Barb now measures SVOD and social video – here’s what it means for advertisers
Barb has begun measuring reach and time spent on video-sharing platforms and SVODs as part of a major measurement overhaul. It’s a step into the future for the auditors of TV viewerships.
Barb overhauls its TV audience measurement, adding SVOD and video-sharing platforms
From November 30, advertisers can see the total viewing time spent on each of the major video services and identify patterns of ad viewing on the notorious data-shy platforms.
Through router meter data collection, the Barb panel is now able to track views on the likes of TikTok, Twitch and YouTube, as well as SVODs such as Netflix, Amazon Prime Video and Disney+, regardless of whether the platforms are Barb subscribers.
The changes will also enable agencies to create dynamic audiences specific to the VOD services, which can tell agencies where those audiences can be reached on commercial and linear channels.
Barb’s update also adds SVOD audience profile to its reporting by using Kantar’s SVOD measurement system, circumventing the streamers that are not subscribers to Barb.
Unlike the recent upgrade to US measurer Nielsen, Barb’s new system won’t directly measure individual ads.
As a result of the changes Barb has updated its definition of total TV viewing to ‘total identified viewing,’ which looks at time spent on linear broadcast channels and BVOD, time spent on SVOD and AVOD viewing, and time spent on video-sharing sites.
Viewing on video-sharing sites and SVOD will now become part of Barb’s daily reporting, and from January 2022 Barb will publish a monthly breakdown of total identified viewing with archive reports and trend data.
Justin Sampson, Barb’s chief executive, said: “It’s great news for the television and advertising industry that we’re upgrading our always-on measurement service to include SVOD and video-sharing platforms.
“For the first time, there is audience measurement for these services that bears all the hallmarks of a joint-industry currency: independence, objectivity and transparency.”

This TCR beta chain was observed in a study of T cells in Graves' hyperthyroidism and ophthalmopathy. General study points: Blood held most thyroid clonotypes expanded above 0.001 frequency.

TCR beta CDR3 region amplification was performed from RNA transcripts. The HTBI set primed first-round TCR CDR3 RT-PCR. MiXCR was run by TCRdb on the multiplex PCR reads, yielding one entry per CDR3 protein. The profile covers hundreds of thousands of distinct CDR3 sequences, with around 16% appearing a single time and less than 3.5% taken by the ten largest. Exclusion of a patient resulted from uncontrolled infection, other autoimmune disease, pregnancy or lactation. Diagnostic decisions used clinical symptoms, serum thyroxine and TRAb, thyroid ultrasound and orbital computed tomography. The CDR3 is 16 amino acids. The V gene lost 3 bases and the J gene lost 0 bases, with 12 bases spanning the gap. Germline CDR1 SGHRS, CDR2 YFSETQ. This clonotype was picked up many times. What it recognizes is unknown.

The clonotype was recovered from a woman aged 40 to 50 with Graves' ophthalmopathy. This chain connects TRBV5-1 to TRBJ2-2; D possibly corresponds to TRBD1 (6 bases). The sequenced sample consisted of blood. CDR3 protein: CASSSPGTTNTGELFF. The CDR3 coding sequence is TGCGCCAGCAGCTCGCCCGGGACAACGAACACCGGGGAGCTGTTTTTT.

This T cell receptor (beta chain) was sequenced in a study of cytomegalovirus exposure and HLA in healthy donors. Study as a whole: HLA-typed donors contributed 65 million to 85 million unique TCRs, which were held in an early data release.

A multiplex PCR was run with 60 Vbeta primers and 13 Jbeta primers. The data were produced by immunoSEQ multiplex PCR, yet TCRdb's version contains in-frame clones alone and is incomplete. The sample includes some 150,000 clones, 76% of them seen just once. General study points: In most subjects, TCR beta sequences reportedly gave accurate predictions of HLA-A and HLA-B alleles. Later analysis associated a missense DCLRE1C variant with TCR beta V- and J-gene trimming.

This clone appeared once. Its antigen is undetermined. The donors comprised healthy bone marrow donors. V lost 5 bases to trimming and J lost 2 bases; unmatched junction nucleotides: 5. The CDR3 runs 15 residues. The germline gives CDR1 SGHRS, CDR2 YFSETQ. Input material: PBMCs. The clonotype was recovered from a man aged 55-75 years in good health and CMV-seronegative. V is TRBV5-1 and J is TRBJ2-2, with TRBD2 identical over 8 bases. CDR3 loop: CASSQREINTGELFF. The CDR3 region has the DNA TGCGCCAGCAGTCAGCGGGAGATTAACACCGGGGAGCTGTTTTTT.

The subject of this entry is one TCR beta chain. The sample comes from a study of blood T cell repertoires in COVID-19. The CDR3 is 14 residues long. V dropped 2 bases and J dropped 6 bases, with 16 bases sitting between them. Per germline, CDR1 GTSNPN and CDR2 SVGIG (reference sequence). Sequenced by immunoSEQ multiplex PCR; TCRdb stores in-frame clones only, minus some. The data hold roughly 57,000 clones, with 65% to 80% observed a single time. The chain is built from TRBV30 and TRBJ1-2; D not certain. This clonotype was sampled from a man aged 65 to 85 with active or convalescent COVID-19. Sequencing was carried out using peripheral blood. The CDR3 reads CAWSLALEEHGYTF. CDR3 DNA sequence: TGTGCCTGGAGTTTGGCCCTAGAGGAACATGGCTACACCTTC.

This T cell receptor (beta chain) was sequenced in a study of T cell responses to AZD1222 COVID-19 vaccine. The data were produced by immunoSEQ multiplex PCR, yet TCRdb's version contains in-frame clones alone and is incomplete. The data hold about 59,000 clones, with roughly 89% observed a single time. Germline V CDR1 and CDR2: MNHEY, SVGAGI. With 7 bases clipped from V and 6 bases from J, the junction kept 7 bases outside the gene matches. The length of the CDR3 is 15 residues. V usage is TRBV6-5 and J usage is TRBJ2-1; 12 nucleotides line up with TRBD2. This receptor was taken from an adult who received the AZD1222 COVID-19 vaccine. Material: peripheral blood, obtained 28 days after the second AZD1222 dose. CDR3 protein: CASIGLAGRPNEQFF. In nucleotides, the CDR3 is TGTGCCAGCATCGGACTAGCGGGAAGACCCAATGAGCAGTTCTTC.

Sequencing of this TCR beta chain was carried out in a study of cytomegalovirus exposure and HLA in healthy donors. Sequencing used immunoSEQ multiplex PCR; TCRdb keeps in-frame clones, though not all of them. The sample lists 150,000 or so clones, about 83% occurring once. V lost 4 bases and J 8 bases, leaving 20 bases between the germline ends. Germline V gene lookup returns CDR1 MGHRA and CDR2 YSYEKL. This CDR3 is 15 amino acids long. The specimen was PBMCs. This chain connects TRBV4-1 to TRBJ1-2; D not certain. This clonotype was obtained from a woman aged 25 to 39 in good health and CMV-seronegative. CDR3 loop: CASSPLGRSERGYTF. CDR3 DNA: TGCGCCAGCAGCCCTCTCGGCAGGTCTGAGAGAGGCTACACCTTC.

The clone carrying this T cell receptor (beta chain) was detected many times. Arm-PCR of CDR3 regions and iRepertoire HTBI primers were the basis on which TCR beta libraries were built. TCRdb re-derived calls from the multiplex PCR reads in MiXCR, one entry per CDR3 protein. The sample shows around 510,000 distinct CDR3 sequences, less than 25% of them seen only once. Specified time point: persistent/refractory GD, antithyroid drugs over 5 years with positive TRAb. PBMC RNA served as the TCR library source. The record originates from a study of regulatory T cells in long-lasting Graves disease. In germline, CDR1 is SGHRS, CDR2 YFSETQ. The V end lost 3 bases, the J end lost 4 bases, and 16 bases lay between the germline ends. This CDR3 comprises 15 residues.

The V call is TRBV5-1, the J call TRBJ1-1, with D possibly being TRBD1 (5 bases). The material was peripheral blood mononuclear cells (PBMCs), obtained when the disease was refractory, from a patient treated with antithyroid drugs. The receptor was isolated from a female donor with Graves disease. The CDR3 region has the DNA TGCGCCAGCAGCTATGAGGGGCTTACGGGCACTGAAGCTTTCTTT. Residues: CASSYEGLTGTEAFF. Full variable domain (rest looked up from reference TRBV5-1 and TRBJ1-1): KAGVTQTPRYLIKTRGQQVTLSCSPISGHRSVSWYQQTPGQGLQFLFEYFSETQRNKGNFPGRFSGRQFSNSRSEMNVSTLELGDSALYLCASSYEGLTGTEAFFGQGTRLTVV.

While tech insight firm Digital i welcomed the launch of Barb’s system and called the move “an important step for the UK media industry,” Tim Sleath, vice-president of product management and data protection officer at adtech firm VDX.tv, questioned if the changes go far enough.
He asked: “Is it enough to keep Barb relevant, especially if the longevity of this upgrade may be limited if companies like Netflix aren’t bought into it?
“If the streaming services haven’t fully opted into this initiative (and its somewhat clever technique by Kantar), I worry there may be future licensing arguments over the viewership data Barb puts out.”
How it works
Over the past 18 months, Kantar has installed meters on wifi routers in Barb panel homes, which will collect the aggregate data on SVOD and video-sharing sites.
The router meters work by measuring the internet traffic from all devices in broadband homes to the Barb-defined video sites.
Router meters also collect data from other devices and can access demo information on smartphone viewing.
To report SVOD ratings Barb uses an audio-matching measurement solution that works by matching audio signatures taken from TV sets with a reference database. This method is only available on TV sets.